If you have a lattice $L \subset \mathbb{C}$, you can compute the following numbers:

$ G_4(L) = \sum_{\omega \in L, \omega \neq 0} \frac{1}{\omega^4}, \quad G_6(L) = \sum_{\omega \in L, \omega \neq 0} \frac{1}{\omega^6}. $

By a 'lattice', I just mean a closed discrete additive non-trivial subgroup of $\mathbb{C}$ (so I'm allowing degenerate lattices like $\mathbb{Z}$). Anyhow, these numbers are important invariants of the lattice, because they set up a bijection

$\{ \mbox{Lattices in }\mathbb{C}\}\rightarrow \mathbb{C}^2 \setminus \{0\}$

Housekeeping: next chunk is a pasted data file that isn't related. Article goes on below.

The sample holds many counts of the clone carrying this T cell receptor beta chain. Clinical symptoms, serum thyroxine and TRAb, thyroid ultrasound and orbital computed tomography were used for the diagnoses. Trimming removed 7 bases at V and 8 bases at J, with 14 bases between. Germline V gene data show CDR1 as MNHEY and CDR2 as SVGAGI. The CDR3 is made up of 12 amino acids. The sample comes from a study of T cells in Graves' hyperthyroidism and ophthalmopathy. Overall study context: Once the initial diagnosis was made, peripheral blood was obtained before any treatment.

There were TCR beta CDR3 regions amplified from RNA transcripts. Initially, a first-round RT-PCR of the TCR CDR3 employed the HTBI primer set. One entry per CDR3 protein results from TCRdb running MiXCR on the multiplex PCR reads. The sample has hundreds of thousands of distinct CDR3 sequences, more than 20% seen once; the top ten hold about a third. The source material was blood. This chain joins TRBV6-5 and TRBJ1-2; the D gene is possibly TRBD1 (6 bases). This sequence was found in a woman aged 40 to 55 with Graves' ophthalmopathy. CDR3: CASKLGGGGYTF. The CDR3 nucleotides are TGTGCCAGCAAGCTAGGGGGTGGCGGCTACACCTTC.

$L \mapsto (G_4(L), G_6(L))$.

But what do these numbers actually measure about the lattice, geometrically? Some kind of combination of angles? Some area? I'm confused. We have these numbers that get used over and over, but what do they actually *measure*?

I guess one possible answer is: consider the Riemann surface (torus) $\mathbb{C} / \Lambda$. Then $G_4$ and $G_6$ can be recovered as certain period integrals along the fundamental cycles of the elliptic curve. Is that right? Is there a more direct geometric understanding of $G_4$ and $G_6$?